The War for Quadrant Two

Quadrant two will prove to be the quadrant of victory for the proletariat

► The Proletarian Party and the Channel – [WQ2.15.03.04]

Posted by Ben Seattle on March 4, 2015

The Printable four page PDF for this 2500 word letter is here:

Letter to Comrade Jordan: Are We Serious About Creating A Proletarian Party?

The Proletarian Party and the Channel

In the coming century of information war, an independent, public and democratic communications channel will emerge, controlled by the militant left, to allow revolutionary activists to connect with one another, and bring the simple truth to the working class and oppressed in their millions.

The forging of such a channel will require widespread conscious recognition that its creation is the decisive organizational task of our time–standing next to the decisive political task of our time:  fighting for, winning and successfully defending our independence from our treacherous social democratic allies.

Hi Jordan,

First, I would like to congratulate you for your decision to bring your criticism of SA to the public domain, where it belongs.

And, while this was the right thing to do and is certainly a positive development which creates clarity in the movement, I will also give you my opinion that going public with your views was long overdue.  And I will add that your criticism has a number of weaknesses.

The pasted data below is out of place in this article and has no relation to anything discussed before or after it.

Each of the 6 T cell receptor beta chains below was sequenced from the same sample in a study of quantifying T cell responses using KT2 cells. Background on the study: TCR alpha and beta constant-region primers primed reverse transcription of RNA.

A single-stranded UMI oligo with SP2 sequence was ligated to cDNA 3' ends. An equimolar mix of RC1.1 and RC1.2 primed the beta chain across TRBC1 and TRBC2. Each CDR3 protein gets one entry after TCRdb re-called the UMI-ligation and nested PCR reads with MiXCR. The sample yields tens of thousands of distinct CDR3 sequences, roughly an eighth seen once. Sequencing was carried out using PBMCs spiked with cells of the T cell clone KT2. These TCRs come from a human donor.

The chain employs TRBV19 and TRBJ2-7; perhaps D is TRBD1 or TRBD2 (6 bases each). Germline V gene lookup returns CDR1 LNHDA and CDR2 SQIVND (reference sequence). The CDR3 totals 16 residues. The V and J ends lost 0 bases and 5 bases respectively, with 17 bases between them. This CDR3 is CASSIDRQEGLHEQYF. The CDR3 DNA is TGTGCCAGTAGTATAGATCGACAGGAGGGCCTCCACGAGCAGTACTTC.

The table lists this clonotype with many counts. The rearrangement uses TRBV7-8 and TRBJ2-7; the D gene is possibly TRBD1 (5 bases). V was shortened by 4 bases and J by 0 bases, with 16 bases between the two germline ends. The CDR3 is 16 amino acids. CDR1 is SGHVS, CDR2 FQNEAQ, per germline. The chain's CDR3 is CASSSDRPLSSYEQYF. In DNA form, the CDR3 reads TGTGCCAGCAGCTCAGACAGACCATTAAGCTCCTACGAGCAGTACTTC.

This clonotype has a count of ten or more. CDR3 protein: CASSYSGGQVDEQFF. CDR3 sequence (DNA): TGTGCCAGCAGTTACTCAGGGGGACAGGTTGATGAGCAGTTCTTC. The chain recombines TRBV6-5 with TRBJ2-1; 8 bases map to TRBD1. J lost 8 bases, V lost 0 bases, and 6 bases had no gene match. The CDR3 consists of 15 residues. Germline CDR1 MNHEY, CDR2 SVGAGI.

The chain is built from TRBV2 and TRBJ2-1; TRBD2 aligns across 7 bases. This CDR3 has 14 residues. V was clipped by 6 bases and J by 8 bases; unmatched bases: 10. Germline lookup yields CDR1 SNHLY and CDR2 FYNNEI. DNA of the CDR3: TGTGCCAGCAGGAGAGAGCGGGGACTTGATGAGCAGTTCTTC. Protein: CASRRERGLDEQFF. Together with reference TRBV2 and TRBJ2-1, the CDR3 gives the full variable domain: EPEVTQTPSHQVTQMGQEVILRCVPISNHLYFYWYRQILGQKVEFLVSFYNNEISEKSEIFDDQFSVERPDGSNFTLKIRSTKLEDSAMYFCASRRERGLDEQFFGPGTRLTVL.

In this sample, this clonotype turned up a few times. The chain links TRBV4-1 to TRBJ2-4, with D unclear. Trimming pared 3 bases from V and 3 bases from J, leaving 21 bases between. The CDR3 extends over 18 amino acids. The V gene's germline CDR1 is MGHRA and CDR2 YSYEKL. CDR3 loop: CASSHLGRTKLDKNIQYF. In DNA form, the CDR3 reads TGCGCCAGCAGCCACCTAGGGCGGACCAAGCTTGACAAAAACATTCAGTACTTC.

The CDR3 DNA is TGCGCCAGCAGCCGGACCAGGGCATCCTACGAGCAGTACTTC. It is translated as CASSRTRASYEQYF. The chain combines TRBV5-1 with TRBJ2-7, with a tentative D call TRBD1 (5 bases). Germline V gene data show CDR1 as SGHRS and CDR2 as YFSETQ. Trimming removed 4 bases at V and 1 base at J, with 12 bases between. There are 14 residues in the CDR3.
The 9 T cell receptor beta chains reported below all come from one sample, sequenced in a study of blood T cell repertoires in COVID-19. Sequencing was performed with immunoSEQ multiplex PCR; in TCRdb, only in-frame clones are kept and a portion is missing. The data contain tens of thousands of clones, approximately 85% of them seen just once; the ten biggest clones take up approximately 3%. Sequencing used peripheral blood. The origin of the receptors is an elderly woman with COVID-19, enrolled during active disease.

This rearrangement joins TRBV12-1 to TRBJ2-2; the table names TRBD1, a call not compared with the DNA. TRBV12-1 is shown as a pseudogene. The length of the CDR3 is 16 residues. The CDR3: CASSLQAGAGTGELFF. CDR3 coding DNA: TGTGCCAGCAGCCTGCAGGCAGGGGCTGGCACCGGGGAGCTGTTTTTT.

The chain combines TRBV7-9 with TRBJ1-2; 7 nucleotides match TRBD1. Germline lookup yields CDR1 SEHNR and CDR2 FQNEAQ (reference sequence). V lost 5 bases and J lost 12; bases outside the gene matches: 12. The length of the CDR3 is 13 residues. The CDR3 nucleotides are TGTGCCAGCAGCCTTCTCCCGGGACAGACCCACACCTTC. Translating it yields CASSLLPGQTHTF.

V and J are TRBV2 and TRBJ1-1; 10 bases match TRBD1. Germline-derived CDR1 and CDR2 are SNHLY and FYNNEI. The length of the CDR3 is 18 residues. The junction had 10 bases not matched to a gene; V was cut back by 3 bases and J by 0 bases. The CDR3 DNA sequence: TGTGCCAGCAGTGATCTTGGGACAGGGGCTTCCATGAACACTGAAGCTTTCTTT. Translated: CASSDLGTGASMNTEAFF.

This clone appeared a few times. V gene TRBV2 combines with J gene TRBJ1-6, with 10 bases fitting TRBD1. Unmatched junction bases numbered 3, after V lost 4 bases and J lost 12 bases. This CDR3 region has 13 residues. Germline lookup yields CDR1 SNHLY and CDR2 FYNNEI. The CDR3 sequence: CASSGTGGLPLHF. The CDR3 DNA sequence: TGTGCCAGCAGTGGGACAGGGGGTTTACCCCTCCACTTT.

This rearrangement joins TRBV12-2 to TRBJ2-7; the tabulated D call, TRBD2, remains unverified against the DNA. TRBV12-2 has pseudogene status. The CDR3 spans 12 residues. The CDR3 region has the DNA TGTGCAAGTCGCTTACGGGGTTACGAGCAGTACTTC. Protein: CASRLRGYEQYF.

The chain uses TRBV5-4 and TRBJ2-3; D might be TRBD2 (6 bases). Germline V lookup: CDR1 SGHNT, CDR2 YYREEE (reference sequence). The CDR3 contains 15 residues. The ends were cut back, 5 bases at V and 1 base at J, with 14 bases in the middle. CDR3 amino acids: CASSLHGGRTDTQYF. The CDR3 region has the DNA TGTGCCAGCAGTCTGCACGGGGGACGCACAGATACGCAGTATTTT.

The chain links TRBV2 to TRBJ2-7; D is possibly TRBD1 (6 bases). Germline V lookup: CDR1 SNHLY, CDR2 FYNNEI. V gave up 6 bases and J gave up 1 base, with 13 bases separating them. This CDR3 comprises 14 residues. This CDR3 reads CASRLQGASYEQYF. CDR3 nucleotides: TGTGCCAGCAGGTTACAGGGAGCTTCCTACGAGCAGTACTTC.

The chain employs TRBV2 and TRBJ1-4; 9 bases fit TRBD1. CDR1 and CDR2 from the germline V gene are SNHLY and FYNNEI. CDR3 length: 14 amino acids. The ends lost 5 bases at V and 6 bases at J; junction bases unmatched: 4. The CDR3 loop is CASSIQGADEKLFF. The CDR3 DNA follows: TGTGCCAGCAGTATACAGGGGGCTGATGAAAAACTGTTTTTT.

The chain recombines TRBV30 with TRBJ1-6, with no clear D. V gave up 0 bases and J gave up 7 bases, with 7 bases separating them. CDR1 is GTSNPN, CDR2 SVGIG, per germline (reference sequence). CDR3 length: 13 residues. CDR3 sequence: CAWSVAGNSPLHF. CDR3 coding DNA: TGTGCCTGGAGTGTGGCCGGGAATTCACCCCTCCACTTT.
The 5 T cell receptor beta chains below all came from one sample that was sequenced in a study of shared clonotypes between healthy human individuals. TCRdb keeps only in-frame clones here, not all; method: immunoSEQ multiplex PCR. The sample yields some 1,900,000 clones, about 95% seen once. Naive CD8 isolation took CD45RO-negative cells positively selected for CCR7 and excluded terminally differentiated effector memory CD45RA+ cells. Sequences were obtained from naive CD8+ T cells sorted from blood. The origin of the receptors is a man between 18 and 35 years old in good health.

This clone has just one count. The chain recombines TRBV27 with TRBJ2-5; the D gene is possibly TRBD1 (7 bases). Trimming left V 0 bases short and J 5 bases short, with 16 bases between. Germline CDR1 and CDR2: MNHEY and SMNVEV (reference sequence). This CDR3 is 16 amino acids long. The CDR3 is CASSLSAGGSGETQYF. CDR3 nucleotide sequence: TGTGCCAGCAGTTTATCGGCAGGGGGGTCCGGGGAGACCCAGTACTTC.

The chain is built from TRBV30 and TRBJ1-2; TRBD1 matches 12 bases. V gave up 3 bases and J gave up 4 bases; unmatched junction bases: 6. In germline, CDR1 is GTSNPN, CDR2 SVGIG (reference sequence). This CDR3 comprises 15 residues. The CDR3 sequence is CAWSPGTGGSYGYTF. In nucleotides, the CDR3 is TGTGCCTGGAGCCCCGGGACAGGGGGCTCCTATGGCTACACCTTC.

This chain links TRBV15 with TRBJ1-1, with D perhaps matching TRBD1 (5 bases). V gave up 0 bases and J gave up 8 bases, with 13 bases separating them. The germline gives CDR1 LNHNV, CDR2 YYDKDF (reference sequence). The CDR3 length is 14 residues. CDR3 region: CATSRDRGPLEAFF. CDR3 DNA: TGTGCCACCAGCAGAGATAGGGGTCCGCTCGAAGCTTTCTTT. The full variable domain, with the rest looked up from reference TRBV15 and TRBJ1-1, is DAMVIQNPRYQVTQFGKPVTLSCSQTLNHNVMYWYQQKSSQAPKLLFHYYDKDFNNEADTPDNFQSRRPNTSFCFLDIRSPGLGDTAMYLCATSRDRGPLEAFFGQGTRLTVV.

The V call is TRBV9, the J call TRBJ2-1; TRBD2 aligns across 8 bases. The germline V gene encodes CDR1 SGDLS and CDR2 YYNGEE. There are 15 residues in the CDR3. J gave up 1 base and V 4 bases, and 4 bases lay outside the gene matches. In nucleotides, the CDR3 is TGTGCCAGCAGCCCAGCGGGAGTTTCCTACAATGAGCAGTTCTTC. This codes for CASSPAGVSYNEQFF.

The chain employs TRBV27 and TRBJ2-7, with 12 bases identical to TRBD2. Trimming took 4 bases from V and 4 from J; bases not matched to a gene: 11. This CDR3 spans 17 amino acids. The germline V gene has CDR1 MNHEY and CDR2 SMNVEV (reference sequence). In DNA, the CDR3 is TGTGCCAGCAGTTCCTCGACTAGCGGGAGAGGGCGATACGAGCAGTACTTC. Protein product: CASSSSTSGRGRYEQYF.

I would like to see future criticisms that you write be more powerful.

1. A Trusted Link to the Pig-Slop Bucket

The SA, in my view, is increasingly revealing itself to be a plaything in the hands of the Democratic Party.  The YouTube video captured perfectly the contradiction between (on the one hand) the need of the movement for clarity and consciousness concerning the utterly treacherous role of the Democratic Party and (on the other hand) the SA’s need to prove itself a trusted link in the system of bourgeois class rule by demonstrating, in full public view, that their flagship personality was willing to humiliate herself, and perform like a trained poodle to demonstrate the god-like, source of-light-and-life power of her master (the Democratic Party).

The divine result of this public expression of fealty was (as if by magic) the recent puff piece on the front page of the Sunday Seattle Times, where she disavowed that the idea that anyone should think of her as “dangerous”, and a quarter million readers saw photos of Kshama Sawant’s cute dogs.  The dogs were an inspired touch.  Dogs have a way of being cute, especially if they love and cherish and (above all) obey their masters.  If they fail to obey their masters–or pull too hard at their leash–they won’t get a river of favorable publicity.